1936 in literature

This article presents lists of the literary events and publications in 1936.

List of years in literature (table)
In poetry


  • January 8 – Jewish booksellers throughout Nazi Germany are ordered to turn in their Reich Publications Chamber membership cards, without which no one can sell books.[2]
  • May – The Greek poet and Communist activist Yiannis Ritsos is inspired to write his landmark poem Epitaphios by a photograph of a dead protester at a massive tobacco workers' demonstration in Thessaloniki. It is published soon afterwards. In August, the right-wing dictatorship of Ioannis Metaxas comes to power in Greece and copies are burned publicly at the foot of the Acropolis in Athens.[3]
  • May 16-17 - About 30 left-wing writers of the Second Polish Republic gather at the Lviv Anti-Fascist Congress of Cultural Workers.
  • August 18 – The 38-year-old Spanish dramatist, Federico García Lorca, is arrested by Francoist militia during the White Terror and never seen alive again. His brother-in-law, Manuel Fernández-Montesinos, the leftist mayor of Granada, is shot on the same day.[4][5] Lorca's play The House of Bernarda Alba (La casa de Bernarda Alba), completed on June 19, will not be performed until 1945.
  • November 6 – After United States publication in 1934, the United Kingdom authorities decide they will not prosecute or seize copies of James Joyce's 1922 novel Ulysses.[6]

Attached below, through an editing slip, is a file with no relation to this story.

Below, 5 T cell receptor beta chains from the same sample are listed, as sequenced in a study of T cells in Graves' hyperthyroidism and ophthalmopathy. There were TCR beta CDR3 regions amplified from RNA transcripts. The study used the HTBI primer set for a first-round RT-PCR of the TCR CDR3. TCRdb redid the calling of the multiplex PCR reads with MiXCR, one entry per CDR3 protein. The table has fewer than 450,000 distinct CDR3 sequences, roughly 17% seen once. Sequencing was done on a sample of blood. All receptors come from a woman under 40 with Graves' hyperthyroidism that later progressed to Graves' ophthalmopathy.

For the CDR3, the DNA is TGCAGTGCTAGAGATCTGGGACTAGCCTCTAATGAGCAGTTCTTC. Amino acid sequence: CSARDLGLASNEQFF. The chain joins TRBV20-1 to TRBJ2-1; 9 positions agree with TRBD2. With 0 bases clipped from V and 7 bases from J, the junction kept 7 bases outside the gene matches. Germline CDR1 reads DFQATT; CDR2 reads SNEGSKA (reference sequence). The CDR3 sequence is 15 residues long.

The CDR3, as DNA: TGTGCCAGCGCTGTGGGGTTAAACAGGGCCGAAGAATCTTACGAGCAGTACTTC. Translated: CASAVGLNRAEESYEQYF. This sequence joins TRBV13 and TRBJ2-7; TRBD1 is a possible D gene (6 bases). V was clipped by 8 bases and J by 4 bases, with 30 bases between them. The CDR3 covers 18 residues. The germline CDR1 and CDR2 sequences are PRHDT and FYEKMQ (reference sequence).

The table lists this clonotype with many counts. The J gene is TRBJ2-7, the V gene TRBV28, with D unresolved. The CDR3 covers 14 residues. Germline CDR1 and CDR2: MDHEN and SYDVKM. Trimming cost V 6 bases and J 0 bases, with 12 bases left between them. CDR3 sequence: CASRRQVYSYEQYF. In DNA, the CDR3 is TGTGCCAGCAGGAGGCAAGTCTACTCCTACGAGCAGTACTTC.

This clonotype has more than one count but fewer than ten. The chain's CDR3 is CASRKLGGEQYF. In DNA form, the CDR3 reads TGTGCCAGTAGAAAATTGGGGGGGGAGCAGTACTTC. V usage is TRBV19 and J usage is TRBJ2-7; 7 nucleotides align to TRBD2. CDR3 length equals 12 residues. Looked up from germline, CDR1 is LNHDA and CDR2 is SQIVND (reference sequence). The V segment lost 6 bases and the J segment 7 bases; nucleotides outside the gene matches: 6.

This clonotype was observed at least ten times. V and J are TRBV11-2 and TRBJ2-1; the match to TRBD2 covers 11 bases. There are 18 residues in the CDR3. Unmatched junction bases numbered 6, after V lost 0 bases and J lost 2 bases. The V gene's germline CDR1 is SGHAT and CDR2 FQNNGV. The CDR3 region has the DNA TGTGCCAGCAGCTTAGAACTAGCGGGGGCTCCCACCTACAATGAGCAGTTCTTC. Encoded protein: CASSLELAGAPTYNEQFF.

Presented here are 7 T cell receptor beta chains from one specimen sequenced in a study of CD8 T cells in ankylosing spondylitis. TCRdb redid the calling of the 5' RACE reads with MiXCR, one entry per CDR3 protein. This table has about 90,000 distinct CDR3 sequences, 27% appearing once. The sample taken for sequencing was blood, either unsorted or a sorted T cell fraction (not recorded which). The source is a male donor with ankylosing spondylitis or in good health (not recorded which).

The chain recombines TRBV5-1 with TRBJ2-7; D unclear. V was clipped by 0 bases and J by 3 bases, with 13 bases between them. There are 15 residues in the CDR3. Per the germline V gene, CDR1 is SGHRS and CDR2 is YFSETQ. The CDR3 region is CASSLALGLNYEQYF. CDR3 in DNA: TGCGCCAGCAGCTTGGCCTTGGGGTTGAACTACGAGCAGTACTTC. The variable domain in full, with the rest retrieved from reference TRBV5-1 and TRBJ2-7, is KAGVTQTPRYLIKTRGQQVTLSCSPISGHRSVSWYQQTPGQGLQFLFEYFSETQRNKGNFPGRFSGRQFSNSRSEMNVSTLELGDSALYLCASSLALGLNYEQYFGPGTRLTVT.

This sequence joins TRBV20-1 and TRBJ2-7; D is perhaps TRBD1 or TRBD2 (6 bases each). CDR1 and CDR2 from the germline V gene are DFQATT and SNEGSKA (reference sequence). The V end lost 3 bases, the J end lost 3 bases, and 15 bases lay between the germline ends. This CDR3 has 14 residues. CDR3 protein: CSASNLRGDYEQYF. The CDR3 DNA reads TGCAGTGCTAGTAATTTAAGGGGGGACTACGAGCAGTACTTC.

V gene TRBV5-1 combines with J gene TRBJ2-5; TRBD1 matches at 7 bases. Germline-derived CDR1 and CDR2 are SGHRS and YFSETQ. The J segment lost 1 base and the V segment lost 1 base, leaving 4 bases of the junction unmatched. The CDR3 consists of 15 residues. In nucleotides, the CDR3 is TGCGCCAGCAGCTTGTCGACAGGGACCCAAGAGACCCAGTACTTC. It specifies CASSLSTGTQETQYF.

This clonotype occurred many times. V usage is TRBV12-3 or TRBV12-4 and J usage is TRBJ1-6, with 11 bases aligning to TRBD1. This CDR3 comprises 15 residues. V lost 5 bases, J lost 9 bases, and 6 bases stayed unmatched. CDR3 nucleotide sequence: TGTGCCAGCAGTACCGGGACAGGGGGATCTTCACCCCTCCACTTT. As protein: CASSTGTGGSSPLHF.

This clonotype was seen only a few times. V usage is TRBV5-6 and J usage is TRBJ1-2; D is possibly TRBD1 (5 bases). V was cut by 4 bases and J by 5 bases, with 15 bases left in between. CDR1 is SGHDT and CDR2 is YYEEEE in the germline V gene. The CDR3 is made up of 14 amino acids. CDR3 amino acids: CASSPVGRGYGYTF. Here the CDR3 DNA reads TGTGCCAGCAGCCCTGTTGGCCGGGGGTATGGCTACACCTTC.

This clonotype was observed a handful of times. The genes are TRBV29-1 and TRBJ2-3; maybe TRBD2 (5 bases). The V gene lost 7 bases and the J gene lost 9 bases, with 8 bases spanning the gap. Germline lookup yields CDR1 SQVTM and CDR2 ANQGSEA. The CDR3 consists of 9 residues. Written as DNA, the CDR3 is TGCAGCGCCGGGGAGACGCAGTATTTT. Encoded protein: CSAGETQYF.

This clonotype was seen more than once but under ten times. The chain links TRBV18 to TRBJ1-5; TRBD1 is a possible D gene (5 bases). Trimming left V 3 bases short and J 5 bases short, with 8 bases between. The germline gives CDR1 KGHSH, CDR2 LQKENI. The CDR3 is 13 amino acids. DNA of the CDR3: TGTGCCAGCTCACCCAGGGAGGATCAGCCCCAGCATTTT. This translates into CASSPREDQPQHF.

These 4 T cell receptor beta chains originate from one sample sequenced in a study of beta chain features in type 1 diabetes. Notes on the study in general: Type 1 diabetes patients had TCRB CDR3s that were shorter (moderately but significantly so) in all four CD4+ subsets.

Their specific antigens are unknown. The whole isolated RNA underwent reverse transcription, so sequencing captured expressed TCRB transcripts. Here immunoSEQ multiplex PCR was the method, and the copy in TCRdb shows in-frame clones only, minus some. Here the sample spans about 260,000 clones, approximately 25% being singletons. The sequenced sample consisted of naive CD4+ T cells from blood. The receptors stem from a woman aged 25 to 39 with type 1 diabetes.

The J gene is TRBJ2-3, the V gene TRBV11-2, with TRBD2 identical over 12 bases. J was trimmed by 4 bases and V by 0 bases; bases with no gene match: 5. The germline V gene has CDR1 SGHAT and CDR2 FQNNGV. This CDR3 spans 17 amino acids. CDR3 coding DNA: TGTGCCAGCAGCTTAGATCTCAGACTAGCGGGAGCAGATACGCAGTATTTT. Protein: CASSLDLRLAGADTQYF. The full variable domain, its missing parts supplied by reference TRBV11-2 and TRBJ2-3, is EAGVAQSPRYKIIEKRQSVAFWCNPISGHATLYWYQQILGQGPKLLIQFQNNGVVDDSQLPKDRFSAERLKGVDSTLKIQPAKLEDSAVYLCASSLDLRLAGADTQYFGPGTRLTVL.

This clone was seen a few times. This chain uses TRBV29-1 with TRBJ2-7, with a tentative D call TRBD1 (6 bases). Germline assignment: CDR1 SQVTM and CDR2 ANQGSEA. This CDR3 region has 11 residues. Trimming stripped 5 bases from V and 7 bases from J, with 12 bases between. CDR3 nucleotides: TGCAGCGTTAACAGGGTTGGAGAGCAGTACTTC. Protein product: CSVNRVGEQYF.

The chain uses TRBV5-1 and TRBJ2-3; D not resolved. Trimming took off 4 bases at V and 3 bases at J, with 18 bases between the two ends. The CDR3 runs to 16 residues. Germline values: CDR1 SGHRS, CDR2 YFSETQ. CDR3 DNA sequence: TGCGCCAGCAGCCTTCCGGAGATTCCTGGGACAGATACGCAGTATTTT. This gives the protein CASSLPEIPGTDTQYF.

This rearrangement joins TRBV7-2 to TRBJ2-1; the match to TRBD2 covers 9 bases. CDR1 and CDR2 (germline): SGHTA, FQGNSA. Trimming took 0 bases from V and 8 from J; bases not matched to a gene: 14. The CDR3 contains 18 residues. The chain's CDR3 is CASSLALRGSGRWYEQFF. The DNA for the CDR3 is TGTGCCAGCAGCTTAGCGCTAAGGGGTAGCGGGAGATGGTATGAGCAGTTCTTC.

• November 23 – Life magazine begins publication as a weekly news magazine in the United States, under the management of Henry Luce.
  • The Scottish-born university teacher of English literature J. I. M. Stewart, writing as Michael Innes, publishes his first lighthearted crime novel, Death at the President's Lodging, set in Oxford. It introduces his long-running character Detective Inspector John Appleby of Scotland Yard.[7]
  • The Carnegie Medal for excellence in children's literature is inaugurated by the Library Association in the United Kingdom. The first winner is Arthur Ransome for Pigeon Post.

New books


Children and young people







In fiction


  1. Gibson, Ian (1992). Lorca's Granada. ISBN 0-571-16489-7.
  2. Schultz, Sigrid (1936-01-09). "Beef Shortage Drives Germany to Frozen Meat". Chicago Daily Tribune. p. 13.
  3. Baker, Kenneth (2016). On the Burning of Books. London: Unicorn. pp. 66–8. ISBN 978-1-910787-11-3.
  4. Gibson, Ian (1983). The Assassination of Federico García Lorca. London: Penguin Books. p. 164.
  5. Gibson, Ian (1996). El assasinato de García Lorca (in Spanish). Barcelona: Plaza and Janes. p. 255. ISBN 978-84-663-1314-8.
  6. Birmingham, Kevin (2014). The most dangerous book: the battle for James Joyce's Ulysses. London: Head of Zeus. ISBN 9781784080723.
  7. Keating, H. R. F. (1982). Whodunit? – a guide to crime, suspense and spy fiction. London: Windward. ISBN 0-7112-0249-4.
  8. Sutherland, John (2007). Bestsellers: a very short introduction. Oxford University Press. p. 94. ISBN 978-0-19-921489-1.
  9. Cox, Michael, ed. (2004). The Concise Oxford Chronology of English Literature. Oxford University Press. ISBN 0-19-860634-6.
  10. "Authors : Elgin, Suzette Haden : SFE : Science Fiction Encyclopedia". www.sf-encyclopedia.com. Retrieved 9 April 2019.
  11. Haycock, David Boyd (2012). I Am Spain. Brecon. pp. 143–44.
This article is issued from Wikipedia. The text is licensed under Creative Commons - Attribution - Sharealike. Additional terms may apply for the media files.